There were a number of announcements with both a positive and negative impact for clients. Some previously announced measures won’t proceed (lower company tax, 50% discount on interest income). The higher concessional caps have been ‘deferred’ until 2014 which means clients will need to start planning earlier for funding retirement.

 

Before any of these announcements can be implemented however, they will require the passage of legislation.

 

 

Superannuation
Date of effect: 1 July 2012 and 1 July 2014
The uncertainty around the concessional contribution (CC) cap for people aged 50 and over has been resolved in the short term. On 1 July 2012, the cap will halve from $50,000 to $25,000 for all super fund members aged 50 or over, regardless of their account balance.
The plan to allow those aged 50 or over to contribute up to $50,000 pa if they have less than $500,000 in super will be delayed until 1 July 2014. This is to give the Government time to work out the details regarding how they are going to monitor account balances and implement this measure.
Implications
Super fund members aged 50 or over should:
  • consider taking full advantage of the current cap by making concessional contributions of up to $50,000 before 30 June this year
  • review their concessional contributions, especially from 1 July, to make sure they don’t exceed the reduced cap
  • consider making non-concessional contributions if impacted by the cap reduction, and
  • review their contributions and income payments if using the ‘transition to retirement’ strategy.
Date of effect: 1 July 2012
As reported in the media before Budget night, the Government plans to increase the tax on concessional super contributions from 15% to 30% from 1 July 2012 for high-earners on more than $300,000.

While this has made employer super contributions (including salary sacrifice) less attractive for individuals who are required to pay 30% contributions tax, it’s still 15% less than the marginal tax rate of 45% they would otherwise pay on their salary.
Personal tax changes
Date of effect: 1 July 2012 and 1 July 2015
The personal taxation changes legislated as part of the Clean Energy (Carbon Tax Relief) Package will take effect on 1 July 2012 and on 1 July 2015, including:
  • changes to the marginal tax rates and thresholds for lower income levels.
These changes will mean modest tax savings for people earning under $80,000.
 
Date of effect: 1 July 2012
As originally intended, the Flood levy will cease on 30 June 2012. This means people earning over $50,000 pa will have more available money for the 2012/13 financial year and beyond.
Date of effect: 1 July 2012
Tax may increase on certain employment termination payments (ETP) such as golden handshakes.
People who know they are going to receive an ETP soon, may want to negotiate for the payment to be made before 30 June 2012.
The plan to allow taxpayers to claim a standard deduction for work-related expenses when completing their tax returns has been dropped, as has the proposed 50% discount for the first $500 of interest income.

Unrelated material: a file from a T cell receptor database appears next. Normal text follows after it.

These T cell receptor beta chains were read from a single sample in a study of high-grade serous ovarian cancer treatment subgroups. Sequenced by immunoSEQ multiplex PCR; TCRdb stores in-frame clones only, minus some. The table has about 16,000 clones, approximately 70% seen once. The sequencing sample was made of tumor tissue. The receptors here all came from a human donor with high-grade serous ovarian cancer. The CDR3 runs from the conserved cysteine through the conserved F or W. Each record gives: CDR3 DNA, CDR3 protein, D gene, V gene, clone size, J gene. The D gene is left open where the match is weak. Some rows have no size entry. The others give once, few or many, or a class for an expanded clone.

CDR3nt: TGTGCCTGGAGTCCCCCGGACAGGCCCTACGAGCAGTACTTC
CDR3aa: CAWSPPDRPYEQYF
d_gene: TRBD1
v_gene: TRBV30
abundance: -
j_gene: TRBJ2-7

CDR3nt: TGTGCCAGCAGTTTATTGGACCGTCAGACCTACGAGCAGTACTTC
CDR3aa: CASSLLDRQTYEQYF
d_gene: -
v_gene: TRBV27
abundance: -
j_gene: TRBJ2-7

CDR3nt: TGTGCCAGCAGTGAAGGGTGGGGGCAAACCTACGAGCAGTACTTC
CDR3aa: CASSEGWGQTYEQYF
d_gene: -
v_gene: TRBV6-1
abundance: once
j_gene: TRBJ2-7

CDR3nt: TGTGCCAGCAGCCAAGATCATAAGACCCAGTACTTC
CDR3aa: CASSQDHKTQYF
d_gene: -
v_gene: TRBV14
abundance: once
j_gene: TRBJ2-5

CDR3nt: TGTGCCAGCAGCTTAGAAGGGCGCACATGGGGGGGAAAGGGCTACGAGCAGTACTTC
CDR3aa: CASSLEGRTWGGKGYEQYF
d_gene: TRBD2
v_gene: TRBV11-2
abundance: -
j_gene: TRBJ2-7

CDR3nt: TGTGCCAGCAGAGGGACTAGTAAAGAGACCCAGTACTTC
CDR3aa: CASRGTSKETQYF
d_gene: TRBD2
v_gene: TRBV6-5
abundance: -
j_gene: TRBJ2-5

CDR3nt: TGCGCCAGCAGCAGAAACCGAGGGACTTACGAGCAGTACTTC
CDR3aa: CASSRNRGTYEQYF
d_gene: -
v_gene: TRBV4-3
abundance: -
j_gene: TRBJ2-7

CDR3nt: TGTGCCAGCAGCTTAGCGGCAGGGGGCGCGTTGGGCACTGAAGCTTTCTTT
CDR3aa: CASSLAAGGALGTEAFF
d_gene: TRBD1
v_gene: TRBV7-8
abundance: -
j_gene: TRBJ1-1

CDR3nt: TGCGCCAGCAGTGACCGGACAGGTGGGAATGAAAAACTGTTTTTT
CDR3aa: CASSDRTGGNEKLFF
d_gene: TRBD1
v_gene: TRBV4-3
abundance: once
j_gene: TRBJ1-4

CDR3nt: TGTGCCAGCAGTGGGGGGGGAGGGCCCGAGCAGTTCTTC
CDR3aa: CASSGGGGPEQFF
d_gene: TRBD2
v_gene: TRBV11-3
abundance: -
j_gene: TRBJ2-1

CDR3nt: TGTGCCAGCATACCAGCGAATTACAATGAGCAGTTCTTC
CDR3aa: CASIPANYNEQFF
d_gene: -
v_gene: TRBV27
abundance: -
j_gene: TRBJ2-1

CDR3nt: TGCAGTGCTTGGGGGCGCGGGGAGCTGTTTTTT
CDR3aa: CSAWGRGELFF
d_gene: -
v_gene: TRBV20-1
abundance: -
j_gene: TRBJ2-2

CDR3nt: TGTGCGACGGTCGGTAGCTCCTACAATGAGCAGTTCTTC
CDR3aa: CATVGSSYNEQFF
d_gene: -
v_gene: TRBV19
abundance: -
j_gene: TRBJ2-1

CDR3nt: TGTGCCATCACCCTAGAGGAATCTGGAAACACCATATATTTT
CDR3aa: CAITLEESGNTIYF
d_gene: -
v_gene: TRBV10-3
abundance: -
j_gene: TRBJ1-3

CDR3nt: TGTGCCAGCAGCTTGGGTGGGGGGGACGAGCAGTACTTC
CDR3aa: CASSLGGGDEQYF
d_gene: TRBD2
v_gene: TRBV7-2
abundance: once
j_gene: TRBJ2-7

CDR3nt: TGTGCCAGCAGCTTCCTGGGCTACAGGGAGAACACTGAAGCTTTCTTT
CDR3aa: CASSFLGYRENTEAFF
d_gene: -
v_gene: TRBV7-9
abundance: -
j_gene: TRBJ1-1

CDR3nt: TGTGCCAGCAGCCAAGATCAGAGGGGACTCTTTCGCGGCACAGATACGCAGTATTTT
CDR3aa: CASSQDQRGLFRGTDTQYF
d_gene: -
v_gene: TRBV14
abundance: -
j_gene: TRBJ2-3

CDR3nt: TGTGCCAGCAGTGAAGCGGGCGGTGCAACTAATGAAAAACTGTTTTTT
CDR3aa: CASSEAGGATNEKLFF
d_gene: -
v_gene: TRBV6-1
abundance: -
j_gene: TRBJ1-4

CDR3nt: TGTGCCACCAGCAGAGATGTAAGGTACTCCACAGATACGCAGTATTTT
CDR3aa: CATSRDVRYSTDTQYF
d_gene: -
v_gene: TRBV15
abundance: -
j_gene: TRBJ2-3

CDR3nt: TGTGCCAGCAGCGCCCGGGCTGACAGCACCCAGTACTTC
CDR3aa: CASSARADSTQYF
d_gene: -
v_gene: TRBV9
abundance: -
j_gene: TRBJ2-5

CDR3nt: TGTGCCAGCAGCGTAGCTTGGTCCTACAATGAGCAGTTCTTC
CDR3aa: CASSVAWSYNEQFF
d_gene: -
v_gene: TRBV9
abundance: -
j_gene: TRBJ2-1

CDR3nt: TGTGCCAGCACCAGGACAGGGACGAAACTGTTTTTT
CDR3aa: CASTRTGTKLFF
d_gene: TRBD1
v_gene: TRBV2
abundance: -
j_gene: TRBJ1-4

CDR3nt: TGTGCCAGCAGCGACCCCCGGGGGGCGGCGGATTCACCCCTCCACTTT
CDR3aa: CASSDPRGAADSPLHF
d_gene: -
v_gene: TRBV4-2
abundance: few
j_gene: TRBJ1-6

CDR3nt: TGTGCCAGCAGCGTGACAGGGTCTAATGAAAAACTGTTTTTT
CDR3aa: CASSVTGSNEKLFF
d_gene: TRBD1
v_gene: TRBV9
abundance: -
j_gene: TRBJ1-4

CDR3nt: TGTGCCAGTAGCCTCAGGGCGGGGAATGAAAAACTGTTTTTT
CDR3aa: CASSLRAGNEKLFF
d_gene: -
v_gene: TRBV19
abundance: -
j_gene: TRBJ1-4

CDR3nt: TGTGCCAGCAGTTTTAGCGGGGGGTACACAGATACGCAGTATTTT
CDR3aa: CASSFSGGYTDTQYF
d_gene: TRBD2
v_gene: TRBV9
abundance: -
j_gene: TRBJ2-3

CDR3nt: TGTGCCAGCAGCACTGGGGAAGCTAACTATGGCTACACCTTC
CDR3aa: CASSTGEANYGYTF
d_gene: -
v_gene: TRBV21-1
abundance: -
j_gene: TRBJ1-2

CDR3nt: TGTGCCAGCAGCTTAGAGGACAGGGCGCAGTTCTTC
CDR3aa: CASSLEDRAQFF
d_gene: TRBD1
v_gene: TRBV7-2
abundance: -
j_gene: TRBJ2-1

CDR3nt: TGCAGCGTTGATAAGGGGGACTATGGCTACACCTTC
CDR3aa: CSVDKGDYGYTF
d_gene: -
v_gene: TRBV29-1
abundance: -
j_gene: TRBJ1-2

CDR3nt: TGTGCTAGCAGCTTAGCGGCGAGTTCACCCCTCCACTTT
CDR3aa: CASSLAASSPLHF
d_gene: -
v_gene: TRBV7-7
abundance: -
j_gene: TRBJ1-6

Other taxation changes
Date of effect: 1 July 2012
The planned reduction in the company tax rate, from 1 July 2012 for small business and 1 July 2013 for other businesses, isn’t going ahead. This is a permanent measure and will be of particular concern to small business owners.
 
Date of effect: 1 July 2012
The Government confirmed that the 2011/12 minimum pension drawdown levels will continue.
 Implications
For pensioners who receive enough of a pension this is good news, as they won’t be required to draw more income than they need. As a result, they can keep more money in their pension account, and not be taxed on investment earnings. Also, they won’t be forced to sell investments that may have recently fallen in value to fund the additional income payments, and could keep more money invested to participate in any market recovery.
Date of effect: June 2012 and January 2013
A ‘SchoolKids Bonus’ of $820 a year for each child at high school and $410 for every child in primary school will automatically be paid to parents who are eligible for Family Tax Benefit Part A. This is to replace the Education Tax Refund which many eligible parents weren’t taking advantage of as they had to keep records of approved expenses and lodge a claim. The first payment is expected in June 2012.
Date of effect: 1 January 2013
The Government will limit the Family Tax Benefit Part A to young people under 18 years of age or where the young person remains in secondary school to the end of the year in which they turn 19. Currently Family Tax Benefit Part A can be paid for a child up to age 22. The young person may be able to receive Youth Allowance after this.
Date of effect: 1 July 2013
The rate of Family Tax Benefit Part A will increase by $300 pa for families with one child, and $600 pa for families with two or more children. The base rate of Family Tax Benefit Part A will increase by $100 pa for families with one child, and $200 pa for families with two or more children.
 
The Government confirmed its commitment to the landmark aged care changes announced on 20 April 2012.
Under the 'Living Longer Living Better' plan, the Government will:
  • overhaul the means-testing so care recipients with greater financial means make a greater contribution
  • make it easier for older Australians to stay in their home while they receive care
  • ensure more people will get to keep their family home and avoid the need for fire sales, and
  • establish a simplified gateway for accessing aged care information.
 More information?
For more information on what any of these changes may mean for you, please call BD Financial Planning on (02) 4367 6580.
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